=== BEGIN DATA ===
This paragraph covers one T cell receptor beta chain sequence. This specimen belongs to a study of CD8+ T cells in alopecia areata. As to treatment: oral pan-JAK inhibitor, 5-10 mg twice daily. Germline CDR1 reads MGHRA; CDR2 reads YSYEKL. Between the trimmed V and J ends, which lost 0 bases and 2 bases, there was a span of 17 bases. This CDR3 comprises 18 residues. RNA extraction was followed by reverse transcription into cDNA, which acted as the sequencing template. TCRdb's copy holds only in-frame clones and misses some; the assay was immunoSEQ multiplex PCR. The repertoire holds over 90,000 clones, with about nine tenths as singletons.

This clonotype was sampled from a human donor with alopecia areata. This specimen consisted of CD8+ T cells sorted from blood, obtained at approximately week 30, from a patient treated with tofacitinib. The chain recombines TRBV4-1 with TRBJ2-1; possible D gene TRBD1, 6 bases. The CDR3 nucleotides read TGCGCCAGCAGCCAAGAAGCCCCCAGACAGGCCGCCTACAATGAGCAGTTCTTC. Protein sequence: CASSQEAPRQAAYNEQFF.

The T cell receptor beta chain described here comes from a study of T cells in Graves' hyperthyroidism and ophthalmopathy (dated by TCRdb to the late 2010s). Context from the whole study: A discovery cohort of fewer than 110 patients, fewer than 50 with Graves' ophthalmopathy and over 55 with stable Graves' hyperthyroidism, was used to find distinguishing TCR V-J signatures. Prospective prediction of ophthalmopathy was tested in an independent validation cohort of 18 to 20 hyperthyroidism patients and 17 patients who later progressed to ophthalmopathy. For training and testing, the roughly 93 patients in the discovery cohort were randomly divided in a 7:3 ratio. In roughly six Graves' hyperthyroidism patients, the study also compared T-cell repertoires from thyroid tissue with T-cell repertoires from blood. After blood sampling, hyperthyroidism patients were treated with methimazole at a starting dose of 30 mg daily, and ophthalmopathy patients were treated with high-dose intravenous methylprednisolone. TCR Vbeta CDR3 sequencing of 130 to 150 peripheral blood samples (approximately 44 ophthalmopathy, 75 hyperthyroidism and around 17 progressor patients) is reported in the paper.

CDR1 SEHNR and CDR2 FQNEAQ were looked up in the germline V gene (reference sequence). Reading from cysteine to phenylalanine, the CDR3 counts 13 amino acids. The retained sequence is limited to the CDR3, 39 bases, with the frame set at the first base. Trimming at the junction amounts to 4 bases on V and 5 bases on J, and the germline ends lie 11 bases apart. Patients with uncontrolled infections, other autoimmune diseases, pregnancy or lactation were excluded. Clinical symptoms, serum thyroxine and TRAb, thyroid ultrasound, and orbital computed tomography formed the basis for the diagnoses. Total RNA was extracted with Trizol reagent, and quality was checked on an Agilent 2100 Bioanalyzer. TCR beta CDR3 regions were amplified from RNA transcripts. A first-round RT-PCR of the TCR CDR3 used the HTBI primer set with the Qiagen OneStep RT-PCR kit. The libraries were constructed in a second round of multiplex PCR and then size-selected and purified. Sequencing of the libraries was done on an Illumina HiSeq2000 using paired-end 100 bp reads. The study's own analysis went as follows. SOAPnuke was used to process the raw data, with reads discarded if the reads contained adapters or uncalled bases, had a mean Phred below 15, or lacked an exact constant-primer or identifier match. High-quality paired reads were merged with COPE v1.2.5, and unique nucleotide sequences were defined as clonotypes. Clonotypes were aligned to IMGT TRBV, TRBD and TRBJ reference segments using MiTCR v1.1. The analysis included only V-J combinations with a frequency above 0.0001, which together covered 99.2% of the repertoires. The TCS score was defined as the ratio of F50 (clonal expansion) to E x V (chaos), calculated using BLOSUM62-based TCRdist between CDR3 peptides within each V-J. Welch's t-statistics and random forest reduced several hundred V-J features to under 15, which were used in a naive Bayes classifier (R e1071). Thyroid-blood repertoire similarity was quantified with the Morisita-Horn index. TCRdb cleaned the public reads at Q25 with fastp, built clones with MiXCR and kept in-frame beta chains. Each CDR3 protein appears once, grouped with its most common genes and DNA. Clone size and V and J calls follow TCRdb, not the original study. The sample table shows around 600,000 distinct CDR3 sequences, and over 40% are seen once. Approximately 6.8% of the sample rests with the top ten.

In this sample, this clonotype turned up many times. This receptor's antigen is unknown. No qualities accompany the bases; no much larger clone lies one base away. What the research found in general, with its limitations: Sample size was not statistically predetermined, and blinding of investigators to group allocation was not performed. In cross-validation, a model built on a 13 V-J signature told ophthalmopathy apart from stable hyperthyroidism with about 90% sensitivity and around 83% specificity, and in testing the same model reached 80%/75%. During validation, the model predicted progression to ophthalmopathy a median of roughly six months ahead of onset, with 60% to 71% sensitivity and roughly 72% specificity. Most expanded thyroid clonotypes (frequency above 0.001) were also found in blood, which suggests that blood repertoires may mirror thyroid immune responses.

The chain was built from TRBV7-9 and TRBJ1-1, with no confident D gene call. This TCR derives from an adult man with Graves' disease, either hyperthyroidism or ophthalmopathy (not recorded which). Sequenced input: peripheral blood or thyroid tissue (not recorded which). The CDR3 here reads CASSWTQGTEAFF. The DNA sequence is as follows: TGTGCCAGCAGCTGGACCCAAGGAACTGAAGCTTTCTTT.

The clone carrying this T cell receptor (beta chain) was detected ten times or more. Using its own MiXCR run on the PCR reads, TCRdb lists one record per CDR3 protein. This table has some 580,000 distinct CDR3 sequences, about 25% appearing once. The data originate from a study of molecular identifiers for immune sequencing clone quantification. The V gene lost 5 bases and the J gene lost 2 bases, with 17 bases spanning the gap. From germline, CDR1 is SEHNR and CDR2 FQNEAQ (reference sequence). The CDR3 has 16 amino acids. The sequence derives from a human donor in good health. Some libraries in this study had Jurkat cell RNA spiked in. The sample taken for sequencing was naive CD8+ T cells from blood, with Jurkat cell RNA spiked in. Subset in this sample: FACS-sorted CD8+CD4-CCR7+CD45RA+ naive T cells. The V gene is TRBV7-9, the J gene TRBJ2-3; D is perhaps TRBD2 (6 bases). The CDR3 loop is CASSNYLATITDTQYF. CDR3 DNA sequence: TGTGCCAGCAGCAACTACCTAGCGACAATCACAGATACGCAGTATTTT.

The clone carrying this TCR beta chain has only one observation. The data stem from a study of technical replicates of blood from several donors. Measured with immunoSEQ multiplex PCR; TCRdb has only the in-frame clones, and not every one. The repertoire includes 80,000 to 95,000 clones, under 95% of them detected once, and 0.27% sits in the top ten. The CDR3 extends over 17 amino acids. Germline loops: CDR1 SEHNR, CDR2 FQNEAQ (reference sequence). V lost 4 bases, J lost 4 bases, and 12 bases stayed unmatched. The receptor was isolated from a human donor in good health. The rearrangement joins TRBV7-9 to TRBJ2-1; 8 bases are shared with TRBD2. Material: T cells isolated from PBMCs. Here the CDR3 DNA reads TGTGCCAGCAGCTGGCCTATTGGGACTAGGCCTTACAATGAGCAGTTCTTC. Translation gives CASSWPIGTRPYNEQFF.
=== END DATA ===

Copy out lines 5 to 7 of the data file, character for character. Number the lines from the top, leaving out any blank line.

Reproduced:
In this sample, this clonotype turned up many times. This receptor's antigen is unknown. No qualities accompany the bases; no much larger clone lies one base away. What the research found in general, with its limitations: Sample size was not statistically predetermined, and blinding of investigators to group allocation was not performed. In cross-validation, a model built on a 13 V-J signature told ophthalmopathy apart from stable hyperthyroidism with about 90% sensitivity and around 83% specificity, and in testing the same model reached 80%/75%. During validation, the model predicted progression to ophthalmopathy a median of roughly six months ahead of onset, with 60% to 71% sensitivity and roughly 72% specificity. Most expanded thyroid clonotypes (frequency above 0.001) were also found in blood, which suggests that blood repertoires may mirror thyroid immune responses.

The chain was built from TRBV7-9 and TRBJ1-1, with no confident D gene call. This TCR derives from an adult man with Graves' disease, either hyperthyroidism or ophthalmopathy (not recorded which). Sequenced input: peripheral blood or thyroid tissue (not recorded which). The CDR3 here reads CASSWTQGTEAFF. The DNA sequence is as follows: TGTGCCAGCAGCTGGACCCAAGGAACTGAAGCTTTCTTT.

The clone carrying this T cell receptor (beta chain) was detected ten times or more. Using its own MiXCR run on the PCR reads, TCRdb lists one record per CDR3 protein. This table has some 580,000 distinct CDR3 sequences, about 25% appearing once. The data originate from a study of molecular identifiers for immune sequencing clone quantification. The V gene lost 5 bases and the J gene lost 2 bases, with 17 bases spanning the gap. From germline, CDR1 is SEHNR and CDR2 FQNEAQ (reference sequence). The CDR3 has 16 amino acids. The sequence derives from a human donor in good health. Some libraries in this study had Jurkat cell RNA spiked in. The sample taken for sequencing was naive CD8+ T cells from blood, with Jurkat cell RNA spiked in. Subset in this sample: FACS-sorted CD8+CD4-CCR7+CD45RA+ naive T cells. The V gene is TRBV7-9, the J gene TRBJ2-3; D is perhaps TRBD2 (6 bases). The CDR3 loop is CASSNYLATITDTQYF. CDR3 DNA sequence: TGTGCCAGCAGCAACTACCTAGCGACAATCACAGATACGCAGTATTTT.